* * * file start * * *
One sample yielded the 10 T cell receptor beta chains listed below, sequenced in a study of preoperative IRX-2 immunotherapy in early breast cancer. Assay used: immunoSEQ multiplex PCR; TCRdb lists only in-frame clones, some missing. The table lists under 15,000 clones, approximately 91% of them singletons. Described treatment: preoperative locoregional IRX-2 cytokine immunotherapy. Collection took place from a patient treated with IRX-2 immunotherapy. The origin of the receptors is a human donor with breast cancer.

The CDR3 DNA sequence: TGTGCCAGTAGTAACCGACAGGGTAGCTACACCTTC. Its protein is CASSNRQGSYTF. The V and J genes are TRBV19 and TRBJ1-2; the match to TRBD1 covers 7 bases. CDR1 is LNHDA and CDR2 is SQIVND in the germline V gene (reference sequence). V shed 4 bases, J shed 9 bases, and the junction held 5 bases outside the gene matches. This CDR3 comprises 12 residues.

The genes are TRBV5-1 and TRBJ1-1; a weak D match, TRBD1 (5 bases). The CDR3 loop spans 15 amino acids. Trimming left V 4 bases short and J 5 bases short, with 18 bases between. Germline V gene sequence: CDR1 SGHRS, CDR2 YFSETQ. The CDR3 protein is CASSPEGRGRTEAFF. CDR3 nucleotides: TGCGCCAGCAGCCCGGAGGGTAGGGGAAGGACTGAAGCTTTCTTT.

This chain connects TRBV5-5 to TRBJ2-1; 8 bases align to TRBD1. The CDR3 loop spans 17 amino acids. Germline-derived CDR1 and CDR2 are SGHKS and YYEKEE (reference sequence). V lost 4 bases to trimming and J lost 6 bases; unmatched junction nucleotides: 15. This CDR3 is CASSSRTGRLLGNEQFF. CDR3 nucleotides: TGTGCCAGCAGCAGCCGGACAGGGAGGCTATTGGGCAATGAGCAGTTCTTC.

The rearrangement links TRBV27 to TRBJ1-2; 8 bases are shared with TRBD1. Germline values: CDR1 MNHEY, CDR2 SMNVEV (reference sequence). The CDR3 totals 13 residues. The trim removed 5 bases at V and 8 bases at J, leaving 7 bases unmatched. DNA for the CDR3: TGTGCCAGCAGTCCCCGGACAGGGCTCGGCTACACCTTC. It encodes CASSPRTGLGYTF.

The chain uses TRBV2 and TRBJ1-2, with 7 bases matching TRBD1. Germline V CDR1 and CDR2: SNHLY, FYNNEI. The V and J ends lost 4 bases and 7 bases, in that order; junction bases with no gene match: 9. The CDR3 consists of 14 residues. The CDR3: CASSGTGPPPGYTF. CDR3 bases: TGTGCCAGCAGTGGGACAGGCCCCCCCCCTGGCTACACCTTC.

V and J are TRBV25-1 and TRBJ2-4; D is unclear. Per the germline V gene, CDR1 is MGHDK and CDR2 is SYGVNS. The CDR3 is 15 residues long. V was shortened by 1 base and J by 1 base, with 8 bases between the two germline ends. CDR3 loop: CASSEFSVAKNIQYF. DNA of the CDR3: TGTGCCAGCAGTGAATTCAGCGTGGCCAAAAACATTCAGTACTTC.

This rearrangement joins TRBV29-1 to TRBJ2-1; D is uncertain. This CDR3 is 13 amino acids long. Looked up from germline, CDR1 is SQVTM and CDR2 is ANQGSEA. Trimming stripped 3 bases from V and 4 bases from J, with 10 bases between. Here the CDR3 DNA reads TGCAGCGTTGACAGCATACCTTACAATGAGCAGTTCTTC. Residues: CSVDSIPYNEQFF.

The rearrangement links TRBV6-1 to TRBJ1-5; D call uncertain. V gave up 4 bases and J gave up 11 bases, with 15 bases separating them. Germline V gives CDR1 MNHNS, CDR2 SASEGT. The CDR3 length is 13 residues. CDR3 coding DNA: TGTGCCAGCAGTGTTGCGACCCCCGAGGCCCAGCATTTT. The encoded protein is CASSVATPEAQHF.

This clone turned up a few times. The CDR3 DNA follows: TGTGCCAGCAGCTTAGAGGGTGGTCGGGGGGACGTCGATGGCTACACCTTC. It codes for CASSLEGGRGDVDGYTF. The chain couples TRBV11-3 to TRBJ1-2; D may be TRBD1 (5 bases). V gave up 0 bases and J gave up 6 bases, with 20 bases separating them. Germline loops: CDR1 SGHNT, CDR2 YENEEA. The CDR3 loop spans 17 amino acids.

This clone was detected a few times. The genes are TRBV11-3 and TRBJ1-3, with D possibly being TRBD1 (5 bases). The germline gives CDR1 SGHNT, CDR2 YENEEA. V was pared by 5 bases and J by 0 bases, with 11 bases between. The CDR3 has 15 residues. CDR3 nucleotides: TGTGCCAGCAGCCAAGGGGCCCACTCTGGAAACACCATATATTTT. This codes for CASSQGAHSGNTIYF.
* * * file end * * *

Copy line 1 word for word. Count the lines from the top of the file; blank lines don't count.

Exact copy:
One sample yielded the 10 T cell receptor beta chains listed below, sequenced in a study of preoperative IRX-2 immunotherapy in early breast cancer. Assay used: immunoSEQ multiplex PCR; TCRdb lists only in-frame clones, some missing. The table lists under 15,000 clones, approximately 91% of them singletons. Described treatment: preoperative locoregional IRX-2 cytokine immunotherapy. Collection took place from a patient treated with IRX-2 immunotherapy. The origin of the receptors is a human donor with breast cancer.